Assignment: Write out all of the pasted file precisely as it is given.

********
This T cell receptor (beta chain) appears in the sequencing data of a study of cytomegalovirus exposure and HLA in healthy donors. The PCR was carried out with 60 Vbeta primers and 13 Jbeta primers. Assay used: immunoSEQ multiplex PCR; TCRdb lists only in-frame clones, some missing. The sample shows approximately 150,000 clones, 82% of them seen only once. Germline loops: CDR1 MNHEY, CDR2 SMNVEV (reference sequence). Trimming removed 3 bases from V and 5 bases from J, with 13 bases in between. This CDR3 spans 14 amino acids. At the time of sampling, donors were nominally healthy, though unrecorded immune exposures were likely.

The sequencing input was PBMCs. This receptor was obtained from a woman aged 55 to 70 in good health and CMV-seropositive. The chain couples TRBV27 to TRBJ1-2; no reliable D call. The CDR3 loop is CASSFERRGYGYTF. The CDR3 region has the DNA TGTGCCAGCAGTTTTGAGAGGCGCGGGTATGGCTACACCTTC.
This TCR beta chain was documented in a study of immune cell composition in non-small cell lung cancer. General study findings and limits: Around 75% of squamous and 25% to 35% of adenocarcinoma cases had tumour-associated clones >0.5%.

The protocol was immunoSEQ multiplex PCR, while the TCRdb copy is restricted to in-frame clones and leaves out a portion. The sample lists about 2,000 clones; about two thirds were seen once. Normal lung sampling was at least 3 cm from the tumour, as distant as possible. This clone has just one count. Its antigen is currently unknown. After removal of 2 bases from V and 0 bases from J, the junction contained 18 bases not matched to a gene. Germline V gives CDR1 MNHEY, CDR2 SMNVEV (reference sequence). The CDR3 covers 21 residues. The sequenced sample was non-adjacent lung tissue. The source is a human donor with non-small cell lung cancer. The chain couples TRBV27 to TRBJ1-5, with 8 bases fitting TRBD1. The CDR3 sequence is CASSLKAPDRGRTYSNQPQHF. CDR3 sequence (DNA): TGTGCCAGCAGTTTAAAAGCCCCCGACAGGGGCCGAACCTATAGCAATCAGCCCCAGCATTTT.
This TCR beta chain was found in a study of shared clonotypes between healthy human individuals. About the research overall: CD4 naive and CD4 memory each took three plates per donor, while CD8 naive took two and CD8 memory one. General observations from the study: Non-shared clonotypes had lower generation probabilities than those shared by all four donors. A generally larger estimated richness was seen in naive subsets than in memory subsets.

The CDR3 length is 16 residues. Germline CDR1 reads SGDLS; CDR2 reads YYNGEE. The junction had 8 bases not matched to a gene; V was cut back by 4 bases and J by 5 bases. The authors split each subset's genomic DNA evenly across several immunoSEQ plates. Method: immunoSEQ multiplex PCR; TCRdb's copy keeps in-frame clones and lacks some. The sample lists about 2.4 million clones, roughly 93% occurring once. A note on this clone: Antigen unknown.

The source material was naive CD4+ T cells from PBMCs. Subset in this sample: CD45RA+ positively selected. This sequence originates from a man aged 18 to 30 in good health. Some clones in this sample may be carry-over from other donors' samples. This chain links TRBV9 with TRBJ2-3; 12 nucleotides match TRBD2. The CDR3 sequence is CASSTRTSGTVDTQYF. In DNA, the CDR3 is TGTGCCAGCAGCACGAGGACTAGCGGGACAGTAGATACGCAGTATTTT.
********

This T cell receptor (beta chain) appears in the sequencing data of a study of cytomegalovirus exposure and HLA in healthy donors. The PCR was carried out with 60 Vbeta primers and 13 Jbeta primers. Assay used: immunoSEQ multiplex PCR; TCRdb lists only in-frame clones, some missing. The sample shows approximately 150,000 clones, 82% of them seen only once. Germline loops: CDR1 MNHEY, CDR2 SMNVEV (reference sequence). Trimming removed 3 bases from V and 5 bases from J, with 13 bases in between. This CDR3 spans 14 amino acids. At the time of sampling, donors were nominally healthy, though unrecorded immune exposures were likely.

The sequencing input was PBMCs. This receptor was obtained from a woman aged 55 to 70 in good health and CMV-seropositive. The chain couples TRBV27 to TRBJ1-2; no reliable D call. The CDR3 loop is CASSFERRGYGYTF. The CDR3 region has the DNA TGTGCCAGCAGTTTTGAGAGGCGCGGGTATGGCTACACCTTC.
This TCR beta chain was documented in a study of immune cell composition in non-small cell lung cancer. General study findings and limits: Around 75% of squamous and 25% to 35% of adenocarcinoma cases had tumour-associated clones >0.5%.

The protocol was immunoSEQ multiplex PCR, while the TCRdb copy is restricted to in-frame clones and leaves out a portion. The sample lists about 2,000 clones; about two thirds were seen once. Normal lung sampling was at least 3 cm from the tumour, as distant as possible. This clone has just one count. Its antigen is currently unknown. After removal of 2 bases from V and 0 bases from J, the junction contained 18 bases not matched to a gene. Germline V gives CDR1 MNHEY, CDR2 SMNVEV (reference sequence). The CDR3 covers 21 residues. The sequenced sample was non-adjacent lung tissue. The source is a human donor with non-small cell lung cancer. The chain couples TRBV27 to TRBJ1-5, with 8 bases fitting TRBD1. The CDR3 sequence is CASSLKAPDRGRTYSNQPQHF. CDR3 sequence (DNA): TGTGCCAGCAGTTTAAAAGCCCCCGACAGGGGCCGAACCTATAGCAATCAGCCCCAGCATTTT.
This TCR beta chain was found in a study of shared clonotypes between healthy human individuals. About the research overall: CD4 naive and CD4 memory each took three plates per donor, while CD8 naive took two and CD8 memory one. General observations from the study: Non-shared clonotypes had lower generation probabilities than those shared by all four donors. A generally larger estimated richness was seen in naive subsets than in memory subsets.

The CDR3 length is 16 residues. Germline CDR1 reads SGDLS; CDR2 reads YYNGEE. The junction had 8 bases not matched to a gene; V was cut back by 4 bases and J by 5 bases. The authors split each subset's genomic DNA evenly across several immunoSEQ plates. Method: immunoSEQ multiplex PCR; TCRdb's copy keeps in-frame clones and lacks some. The sample lists about 2.4 million clones, roughly 93% occurring once. A note on this clone: Antigen unknown.

The source material was naive CD4+ T cells from PBMCs. Subset in this sample: CD45RA+ positively selected. This sequence originates from a man aged 18 to 30 in good health. Some clones in this sample may be carry-over from other donors' samples. This chain links TRBV9 with TRBJ2-3; 12 nucleotides match TRBD2. The CDR3 sequence is CASSTRTSGTVDTQYF. In DNA, the CDR3 is TGTGCCAGCAGCACGAGGACTAGCGGGACAGTAGATACGCAGTATTTT.